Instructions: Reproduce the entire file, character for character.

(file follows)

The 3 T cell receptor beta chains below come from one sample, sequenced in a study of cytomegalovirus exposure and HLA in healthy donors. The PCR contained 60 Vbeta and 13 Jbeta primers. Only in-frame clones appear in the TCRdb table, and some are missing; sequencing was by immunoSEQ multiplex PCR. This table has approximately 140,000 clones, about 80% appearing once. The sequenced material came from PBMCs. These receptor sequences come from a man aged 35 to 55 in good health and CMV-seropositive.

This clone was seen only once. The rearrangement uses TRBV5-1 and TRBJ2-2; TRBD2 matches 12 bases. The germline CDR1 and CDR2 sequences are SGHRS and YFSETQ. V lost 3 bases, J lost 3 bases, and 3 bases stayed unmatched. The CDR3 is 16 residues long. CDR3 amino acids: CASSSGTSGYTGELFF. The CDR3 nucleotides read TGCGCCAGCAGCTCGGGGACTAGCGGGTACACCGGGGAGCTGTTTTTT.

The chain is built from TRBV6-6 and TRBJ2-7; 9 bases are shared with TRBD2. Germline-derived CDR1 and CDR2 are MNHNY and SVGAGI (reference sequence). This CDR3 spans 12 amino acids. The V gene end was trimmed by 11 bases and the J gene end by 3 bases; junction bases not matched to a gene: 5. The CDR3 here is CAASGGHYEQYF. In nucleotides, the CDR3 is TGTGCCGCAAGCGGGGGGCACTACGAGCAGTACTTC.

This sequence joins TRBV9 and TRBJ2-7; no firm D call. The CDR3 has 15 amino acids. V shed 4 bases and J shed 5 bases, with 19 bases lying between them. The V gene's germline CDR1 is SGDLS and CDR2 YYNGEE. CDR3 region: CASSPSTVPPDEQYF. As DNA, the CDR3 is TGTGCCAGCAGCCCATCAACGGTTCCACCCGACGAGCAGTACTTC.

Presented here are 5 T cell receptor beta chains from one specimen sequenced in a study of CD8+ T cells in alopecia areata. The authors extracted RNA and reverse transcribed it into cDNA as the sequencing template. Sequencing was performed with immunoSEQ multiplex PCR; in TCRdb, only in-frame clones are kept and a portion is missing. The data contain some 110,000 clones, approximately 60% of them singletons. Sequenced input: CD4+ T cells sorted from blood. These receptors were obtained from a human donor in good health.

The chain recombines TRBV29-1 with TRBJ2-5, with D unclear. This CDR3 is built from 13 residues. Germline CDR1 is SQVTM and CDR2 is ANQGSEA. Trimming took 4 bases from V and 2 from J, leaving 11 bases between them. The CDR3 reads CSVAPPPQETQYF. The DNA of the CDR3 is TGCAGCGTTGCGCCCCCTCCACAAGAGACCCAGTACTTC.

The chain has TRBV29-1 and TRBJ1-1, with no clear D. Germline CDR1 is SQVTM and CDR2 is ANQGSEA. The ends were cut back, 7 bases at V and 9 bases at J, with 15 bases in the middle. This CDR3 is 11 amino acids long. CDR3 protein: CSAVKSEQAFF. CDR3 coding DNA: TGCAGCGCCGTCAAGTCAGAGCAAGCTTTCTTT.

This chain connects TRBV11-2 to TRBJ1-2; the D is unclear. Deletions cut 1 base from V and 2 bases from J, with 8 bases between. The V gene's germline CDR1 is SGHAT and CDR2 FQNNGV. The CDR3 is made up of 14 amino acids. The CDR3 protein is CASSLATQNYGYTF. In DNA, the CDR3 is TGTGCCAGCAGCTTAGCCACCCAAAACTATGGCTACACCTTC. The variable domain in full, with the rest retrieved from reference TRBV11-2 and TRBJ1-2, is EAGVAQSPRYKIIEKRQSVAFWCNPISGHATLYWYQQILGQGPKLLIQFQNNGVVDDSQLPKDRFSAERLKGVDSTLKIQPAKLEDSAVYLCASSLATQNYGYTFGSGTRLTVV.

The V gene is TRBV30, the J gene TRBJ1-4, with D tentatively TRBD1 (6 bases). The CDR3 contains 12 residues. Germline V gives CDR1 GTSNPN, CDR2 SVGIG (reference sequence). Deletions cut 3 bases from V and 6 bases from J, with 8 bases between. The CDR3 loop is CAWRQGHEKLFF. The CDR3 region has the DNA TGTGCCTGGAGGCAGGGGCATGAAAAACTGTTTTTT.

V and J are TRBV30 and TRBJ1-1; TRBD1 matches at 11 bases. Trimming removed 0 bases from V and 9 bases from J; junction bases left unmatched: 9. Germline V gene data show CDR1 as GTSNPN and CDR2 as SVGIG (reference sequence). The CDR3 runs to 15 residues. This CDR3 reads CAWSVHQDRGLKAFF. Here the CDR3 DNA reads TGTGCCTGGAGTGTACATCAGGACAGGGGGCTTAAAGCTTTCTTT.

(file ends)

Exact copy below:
The 3 T cell receptor beta chains below come from one sample, sequenced in a study of cytomegalovirus exposure and HLA in healthy donors. The PCR contained 60 Vbeta and 13 Jbeta primers. Only in-frame clones appear in the TCRdb table, and some are missing; sequencing was by immunoSEQ multiplex PCR. This table has approximately 140,000 clones, about 80% appearing once. The sequenced material came from PBMCs. These receptor sequences come from a man aged 35 to 55 in good health and CMV-seropositive.

This clone was seen only once. The rearrangement uses TRBV5-1 and TRBJ2-2; TRBD2 matches 12 bases. The germline CDR1 and CDR2 sequences are SGHRS and YFSETQ. V lost 3 bases, J lost 3 bases, and 3 bases stayed unmatched. The CDR3 is 16 residues long. CDR3 amino acids: CASSSGTSGYTGELFF. The CDR3 nucleotides read TGCGCCAGCAGCTCGGGGACTAGCGGGTACACCGGGGAGCTGTTTTTT.

The chain is built from TRBV6-6 and TRBJ2-7; 9 bases are shared with TRBD2. Germline-derived CDR1 and CDR2 are MNHNY and SVGAGI (reference sequence). This CDR3 spans 12 amino acids. The V gene end was trimmed by 11 bases and the J gene end by 3 bases; junction bases not matched to a gene: 5. The CDR3 here is CAASGGHYEQYF. In nucleotides, the CDR3 is TGTGCCGCAAGCGGGGGGCACTACGAGCAGTACTTC.

This sequence joins TRBV9 and TRBJ2-7; no firm D call. The CDR3 has 15 amino acids. V shed 4 bases and J shed 5 bases, with 19 bases lying between them. The V gene's germline CDR1 is SGDLS and CDR2 YYNGEE. CDR3 region: CASSPSTVPPDEQYF. As DNA, the CDR3 is TGTGCCAGCAGCCCATCAACGGTTCCACCCGACGAGCAGTACTTC.

Presented here are 5 T cell receptor beta chains from one specimen sequenced in a study of CD8+ T cells in alopecia areata. The authors extracted RNA and reverse transcribed it into cDNA as the sequencing template. Sequencing was performed with immunoSEQ multiplex PCR; in TCRdb, only in-frame clones are kept and a portion is missing. The data contain some 110,000 clones, approximately 60% of them singletons. Sequenced input: CD4+ T cells sorted from blood. These receptors were obtained from a human donor in good health.

The chain recombines TRBV29-1 with TRBJ2-5, with D unclear. This CDR3 is built from 13 residues. Germline CDR1 is SQVTM and CDR2 is ANQGSEA. Trimming took 4 bases from V and 2 from J, leaving 11 bases between them. The CDR3 reads CSVAPPPQETQYF. The DNA of the CDR3 is TGCAGCGTTGCGCCCCCTCCACAAGAGACCCAGTACTTC.

The chain has TRBV29-1 and TRBJ1-1, with no clear D. Germline CDR1 is SQVTM and CDR2 is ANQGSEA. The ends were cut back, 7 bases at V and 9 bases at J, with 15 bases in the middle. This CDR3 is 11 amino acids long. CDR3 protein: CSAVKSEQAFF. CDR3 coding DNA: TGCAGCGCCGTCAAGTCAGAGCAAGCTTTCTTT.

This chain connects TRBV11-2 to TRBJ1-2; the D is unclear. Deletions cut 1 base from V and 2 bases from J, with 8 bases between. The V gene's germline CDR1 is SGHAT and CDR2 FQNNGV. The CDR3 is made up of 14 amino acids. The CDR3 protein is CASSLATQNYGYTF. In DNA, the CDR3 is TGTGCCAGCAGCTTAGCCACCCAAAACTATGGCTACACCTTC. The variable domain in full, with the rest retrieved from reference TRBV11-2 and TRBJ1-2, is EAGVAQSPRYKIIEKRQSVAFWCNPISGHATLYWYQQILGQGPKLLIQFQNNGVVDDSQLPKDRFSAERLKGVDSTLKIQPAKLEDSAVYLCASSLATQNYGYTFGSGTRLTVV.

The V gene is TRBV30, the J gene TRBJ1-4, with D tentatively TRBD1 (6 bases). The CDR3 contains 12 residues. Germline V gives CDR1 GTSNPN, CDR2 SVGIG (reference sequence). Deletions cut 3 bases from V and 6 bases from J, with 8 bases between. The CDR3 loop is CAWRQGHEKLFF. The CDR3 region has the DNA TGTGCCTGGAGGCAGGGGCATGAAAAACTGTTTTTT.

V and J are TRBV30 and TRBJ1-1; TRBD1 matches at 11 bases. Trimming removed 0 bases from V and 9 bases from J; junction bases left unmatched: 9. Germline V gene data show CDR1 as GTSNPN and CDR2 as SVGIG (reference sequence). The CDR3 runs to 15 residues. This CDR3 reads CAWSVHQDRGLKAFF. Here the CDR3 DNA reads TGTGCCTGGAGTGTACATCAGGACAGGGGGCTTAAAGCTTTCTTT.